A revocation means that your license has been canceled and you must get a new one when your revocation period ends. You will be sentenced to revocation on any alcohol-related offense that is a misdemeanor or felony; however, the time of that revocation is dependent on a number of factors including the charge you were convicted of and if you had any priors. When the revocation period is over, you must request approval from the DMV for a new license as it will not automatically be reinstated. Please visit https://dmv.ny.gov/tickets/how-request-restoration-after-driver-license-revocation for specific steps to take when applying for approval for a new license. The fee to terminate the revocation reapply for a license is $100.
Please keep in mind that it is a crime punishable by jail time each time that you operate a motor vehicle in New York State while the suspension or revocation is still on your record.
Penalties for Multiple Offenders
Points on Your License
Many traffic infraction convictions result in points on your license. We recommend taking the Defensive Driving Class which “removes” four (4) points every 18 months from your license that count towards a license revocation. You can take it online and the link is provided below. This will help you if you are charged in the future with any moving violations.
Probation supervision involves regular contact with a probation officer, drug/alcohol testing, compliance with all laws, home visits and searches, time on an ignition interlock device, no ownership of guns or dangerous weapons, and no leaving the county where you reside without permission from probation. In court, you will have signed the terms and conditions of probation and you should keep a copy of these conditions with you. Please be sure to comply with these rules. If you fail to abide by any of the rules, you can be brought back to Court and re-sentenced up to time in jail. If you are on your best behavior throughout your sentence, your probation officer could petition the Court to release you from your sentence early.
Probation also controls how and when you get your license back. They will also control the installation and monitoring of the ignition interlock device in any vehicle you either own or operate.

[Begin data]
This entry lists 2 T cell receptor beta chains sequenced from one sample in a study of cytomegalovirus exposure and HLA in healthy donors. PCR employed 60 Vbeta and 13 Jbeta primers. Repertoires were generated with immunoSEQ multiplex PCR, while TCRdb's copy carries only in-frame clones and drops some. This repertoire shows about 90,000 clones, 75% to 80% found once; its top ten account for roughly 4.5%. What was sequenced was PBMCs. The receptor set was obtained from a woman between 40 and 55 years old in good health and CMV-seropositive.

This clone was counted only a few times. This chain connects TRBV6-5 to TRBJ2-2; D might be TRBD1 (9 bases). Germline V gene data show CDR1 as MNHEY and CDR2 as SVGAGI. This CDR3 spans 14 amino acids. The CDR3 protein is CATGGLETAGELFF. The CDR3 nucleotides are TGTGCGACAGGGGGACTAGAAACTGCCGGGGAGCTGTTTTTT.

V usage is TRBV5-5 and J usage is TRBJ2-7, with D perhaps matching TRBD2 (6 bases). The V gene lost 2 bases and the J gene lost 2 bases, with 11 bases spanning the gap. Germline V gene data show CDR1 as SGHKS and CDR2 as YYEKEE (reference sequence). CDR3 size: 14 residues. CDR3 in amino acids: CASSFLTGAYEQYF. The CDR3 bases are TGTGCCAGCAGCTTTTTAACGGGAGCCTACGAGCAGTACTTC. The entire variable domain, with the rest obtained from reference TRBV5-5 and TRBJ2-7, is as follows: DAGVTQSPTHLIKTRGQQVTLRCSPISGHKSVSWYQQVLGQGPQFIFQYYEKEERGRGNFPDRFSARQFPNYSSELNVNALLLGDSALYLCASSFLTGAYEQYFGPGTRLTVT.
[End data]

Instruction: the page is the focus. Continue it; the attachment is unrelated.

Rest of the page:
Refusal and DMV
Refusal to Take a Breath Test and the DMV Refusal HearingIf you refuse to take the Breathalyzer/Datamaster test at the police station, you will almost immediately be taken in front of a judge to be arraigned on the charges and have your license taken away. You will not be eligible for any driving privileges during this time. The judge will also schedule a refusal hearing that will take place at your regional Department of Motor Vehicles in front of an Administrative Law Judge.
At the DMV Refusal Hearing, the arresting officer testifies and must demonstrate that they had reasonable grounds to believe that you were operating a motor vehicle in violation of the DWI statute; they made a lawful arrest; they read the DMV DWI Refusal Warnings, and the defendant refused to submit to either a breath or blood test. If the officer fails to demonstrate any one of those things, you will most likely win your refusal hearing and get your license back. If you lose the hearing, your license will be revoked for a one year period from the date of your refusal hearing.
Shock probation acts as a split sentence of jail time and probation. You will be required to report to jail on the date-time as sentenced by the judge.
Probation supervision involves regular contact with a probation officer, drug/alcohol testing, compliance with all laws, home visits and searches, time on an ignition interlock device, no ownership of guns or dangerous weapons, staying in the county where you reside unless granted permission to leave, and possible continued alcohol and substance abuse treatment. Probation is a tough program, but it is the only way to minimize jail time. If you are on your best behavior throughout your sentence, your probation officer could petition the Court to release you from your sentence early. However, should you violate the terms of your probation you could be sentenced to insert max time in prison.
Bear in mind that Probation will control how and when you get your license back. They will also control the installation and monitoring of the ignition interlock device in any vehicle you either own or operate.
Victim Impact Panel
The Victim Impact Panel also referred to as “VIP”, is your opportunity to hear from people whose lives have been affected by DWI. In almost every county in New York State the VIP is imposed as a sanction in alcohol-related driving convictions. In some courts, the judge will order you to attend a VIP at a specific time and location. In other courts, you may just be given a specific period of time in which you must attend a VIP. For additional information on the New York State Victim Impact Panel or to find a VIP in your county, please visit the following site: https://stopdwi.org/resources-victim-impact-panel
If you reside out of New York State, the courts may allow you to attend a different Victim Impact Panel sponsored by Mothers Against Drunk Driving. Please note, you must have permission from the court to attend an out-of-state Victim Impact Panels. For more information, please visit MADD at https://maddvip.org/.
Zero Tolerance Law